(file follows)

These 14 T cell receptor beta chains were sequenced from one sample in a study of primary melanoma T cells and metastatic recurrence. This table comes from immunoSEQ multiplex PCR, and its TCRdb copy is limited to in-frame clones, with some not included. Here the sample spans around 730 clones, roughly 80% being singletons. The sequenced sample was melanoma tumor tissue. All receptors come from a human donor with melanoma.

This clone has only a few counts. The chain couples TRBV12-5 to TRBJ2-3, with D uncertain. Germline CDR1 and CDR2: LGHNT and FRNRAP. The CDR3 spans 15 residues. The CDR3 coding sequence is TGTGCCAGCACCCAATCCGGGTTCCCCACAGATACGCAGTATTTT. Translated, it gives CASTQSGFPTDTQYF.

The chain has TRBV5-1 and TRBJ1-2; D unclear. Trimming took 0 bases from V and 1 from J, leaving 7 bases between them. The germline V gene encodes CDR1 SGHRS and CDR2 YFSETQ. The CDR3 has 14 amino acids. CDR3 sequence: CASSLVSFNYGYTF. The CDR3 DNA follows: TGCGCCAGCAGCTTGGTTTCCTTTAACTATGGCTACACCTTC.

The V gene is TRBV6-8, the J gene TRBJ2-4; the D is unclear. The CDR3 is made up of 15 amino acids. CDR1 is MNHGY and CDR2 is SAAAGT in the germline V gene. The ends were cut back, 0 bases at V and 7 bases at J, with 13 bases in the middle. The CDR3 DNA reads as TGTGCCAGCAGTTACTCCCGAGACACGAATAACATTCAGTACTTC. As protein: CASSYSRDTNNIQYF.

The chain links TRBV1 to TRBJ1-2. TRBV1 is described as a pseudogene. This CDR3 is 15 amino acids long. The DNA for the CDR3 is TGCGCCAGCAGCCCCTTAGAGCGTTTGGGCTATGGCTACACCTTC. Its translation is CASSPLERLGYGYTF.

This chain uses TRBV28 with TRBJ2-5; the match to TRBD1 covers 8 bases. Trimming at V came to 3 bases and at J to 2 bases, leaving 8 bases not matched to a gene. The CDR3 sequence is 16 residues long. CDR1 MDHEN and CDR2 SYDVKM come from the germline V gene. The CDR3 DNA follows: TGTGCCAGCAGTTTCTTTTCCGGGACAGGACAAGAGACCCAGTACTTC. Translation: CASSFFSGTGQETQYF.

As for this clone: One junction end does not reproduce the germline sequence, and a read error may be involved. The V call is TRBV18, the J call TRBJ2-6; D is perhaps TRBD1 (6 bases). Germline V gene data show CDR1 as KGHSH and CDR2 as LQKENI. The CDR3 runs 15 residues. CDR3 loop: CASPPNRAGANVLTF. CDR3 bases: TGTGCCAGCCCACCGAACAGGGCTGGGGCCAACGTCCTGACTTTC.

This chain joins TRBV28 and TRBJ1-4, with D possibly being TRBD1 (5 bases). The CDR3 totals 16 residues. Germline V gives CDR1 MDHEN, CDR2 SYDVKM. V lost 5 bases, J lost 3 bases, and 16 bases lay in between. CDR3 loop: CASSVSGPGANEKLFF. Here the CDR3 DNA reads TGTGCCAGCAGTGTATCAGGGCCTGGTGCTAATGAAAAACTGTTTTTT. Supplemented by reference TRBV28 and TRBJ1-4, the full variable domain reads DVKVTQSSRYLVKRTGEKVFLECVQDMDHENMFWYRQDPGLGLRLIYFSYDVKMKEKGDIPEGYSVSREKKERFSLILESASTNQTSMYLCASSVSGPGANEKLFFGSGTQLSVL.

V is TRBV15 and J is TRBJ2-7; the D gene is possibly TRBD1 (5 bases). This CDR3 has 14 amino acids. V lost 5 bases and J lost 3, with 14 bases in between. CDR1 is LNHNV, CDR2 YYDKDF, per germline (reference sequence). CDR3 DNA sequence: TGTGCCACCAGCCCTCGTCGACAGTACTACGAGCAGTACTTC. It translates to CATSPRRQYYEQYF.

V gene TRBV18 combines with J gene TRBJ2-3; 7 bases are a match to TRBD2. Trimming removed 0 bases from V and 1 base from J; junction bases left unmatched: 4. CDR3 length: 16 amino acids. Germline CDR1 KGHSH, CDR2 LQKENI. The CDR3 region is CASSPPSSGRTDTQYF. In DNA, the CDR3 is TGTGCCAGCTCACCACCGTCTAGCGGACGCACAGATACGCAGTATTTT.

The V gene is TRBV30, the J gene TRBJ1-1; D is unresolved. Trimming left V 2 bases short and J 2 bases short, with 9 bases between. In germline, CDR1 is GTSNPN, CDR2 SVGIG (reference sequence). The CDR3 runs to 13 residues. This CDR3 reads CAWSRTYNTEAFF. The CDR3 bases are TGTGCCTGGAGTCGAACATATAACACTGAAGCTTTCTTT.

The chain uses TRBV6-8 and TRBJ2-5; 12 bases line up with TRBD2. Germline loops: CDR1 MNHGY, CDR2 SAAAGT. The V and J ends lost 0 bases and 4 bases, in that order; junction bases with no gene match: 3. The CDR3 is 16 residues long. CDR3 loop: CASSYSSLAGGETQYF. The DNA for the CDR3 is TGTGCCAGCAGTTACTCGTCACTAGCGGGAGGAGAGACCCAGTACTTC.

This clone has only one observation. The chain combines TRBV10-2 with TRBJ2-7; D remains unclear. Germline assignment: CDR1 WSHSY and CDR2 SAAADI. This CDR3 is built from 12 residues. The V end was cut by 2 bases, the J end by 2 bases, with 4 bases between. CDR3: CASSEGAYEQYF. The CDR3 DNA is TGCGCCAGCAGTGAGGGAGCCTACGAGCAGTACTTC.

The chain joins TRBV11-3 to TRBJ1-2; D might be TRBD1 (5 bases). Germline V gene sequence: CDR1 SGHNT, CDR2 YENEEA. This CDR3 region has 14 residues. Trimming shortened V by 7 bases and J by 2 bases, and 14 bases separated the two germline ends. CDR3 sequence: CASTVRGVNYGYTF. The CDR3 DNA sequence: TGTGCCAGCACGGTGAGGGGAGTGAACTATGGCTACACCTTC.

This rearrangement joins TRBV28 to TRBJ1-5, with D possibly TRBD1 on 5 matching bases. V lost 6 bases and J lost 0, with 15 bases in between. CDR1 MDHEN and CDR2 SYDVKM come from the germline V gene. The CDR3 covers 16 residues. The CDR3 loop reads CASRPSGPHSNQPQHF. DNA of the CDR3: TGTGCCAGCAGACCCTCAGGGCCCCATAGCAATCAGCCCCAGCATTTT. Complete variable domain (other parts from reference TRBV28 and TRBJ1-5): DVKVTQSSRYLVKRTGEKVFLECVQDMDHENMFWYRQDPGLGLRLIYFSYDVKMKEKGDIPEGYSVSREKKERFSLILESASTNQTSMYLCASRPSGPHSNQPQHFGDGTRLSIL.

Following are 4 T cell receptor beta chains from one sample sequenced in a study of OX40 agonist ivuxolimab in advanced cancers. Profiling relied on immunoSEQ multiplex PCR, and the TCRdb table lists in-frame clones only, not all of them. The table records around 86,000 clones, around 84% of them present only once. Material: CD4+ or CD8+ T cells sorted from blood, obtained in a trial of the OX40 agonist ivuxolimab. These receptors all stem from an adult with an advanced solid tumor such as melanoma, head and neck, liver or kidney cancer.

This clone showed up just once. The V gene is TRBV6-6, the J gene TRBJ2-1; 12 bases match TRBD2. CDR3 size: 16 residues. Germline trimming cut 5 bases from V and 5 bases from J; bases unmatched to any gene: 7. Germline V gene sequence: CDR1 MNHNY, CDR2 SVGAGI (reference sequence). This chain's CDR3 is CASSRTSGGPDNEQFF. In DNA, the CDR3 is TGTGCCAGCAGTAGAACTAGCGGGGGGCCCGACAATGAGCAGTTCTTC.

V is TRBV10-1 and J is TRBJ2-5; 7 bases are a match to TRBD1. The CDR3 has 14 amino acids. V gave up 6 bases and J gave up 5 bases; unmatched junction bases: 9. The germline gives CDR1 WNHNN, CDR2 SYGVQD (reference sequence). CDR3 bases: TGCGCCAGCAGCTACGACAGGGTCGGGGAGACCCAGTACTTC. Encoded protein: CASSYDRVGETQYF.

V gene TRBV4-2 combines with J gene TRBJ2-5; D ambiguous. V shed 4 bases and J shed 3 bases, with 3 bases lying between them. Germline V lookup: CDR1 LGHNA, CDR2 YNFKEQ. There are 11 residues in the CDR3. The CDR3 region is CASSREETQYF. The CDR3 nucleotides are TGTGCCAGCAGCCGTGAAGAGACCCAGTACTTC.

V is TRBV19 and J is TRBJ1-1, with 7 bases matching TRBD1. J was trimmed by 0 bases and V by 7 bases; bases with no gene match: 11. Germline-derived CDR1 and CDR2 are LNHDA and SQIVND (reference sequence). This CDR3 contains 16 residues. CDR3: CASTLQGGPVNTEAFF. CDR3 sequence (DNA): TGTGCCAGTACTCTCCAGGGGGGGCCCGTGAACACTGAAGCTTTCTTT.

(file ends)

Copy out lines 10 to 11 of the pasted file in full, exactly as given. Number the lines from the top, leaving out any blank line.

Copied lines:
V gene TRBV18 combines with J gene TRBJ2-3; 7 bases are a match to TRBD2. Trimming removed 0 bases from V and 1 base from J; junction bases left unmatched: 4. CDR3 length: 16 amino acids. Germline CDR1 KGHSH, CDR2 LQKENI. The CDR3 region is CASSPPSSGRTDTQYF. In DNA, the CDR3 is TGTGCCAGCTCACCACCGTCTAGCGGACGCACAGATACGCAGTATTTT.

The V gene is TRBV30, the J gene TRBJ1-1; D is unresolved. Trimming left V 2 bases short and J 2 bases short, with 9 bases between. In germline, CDR1 is GTSNPN, CDR2 SVGIG (reference sequence). The CDR3 runs to 13 residues. This CDR3 reads CAWSRTYNTEAFF. The CDR3 bases are TGTGCCTGGAGTCGAACATATAACACTGAAGCTTTCTTT.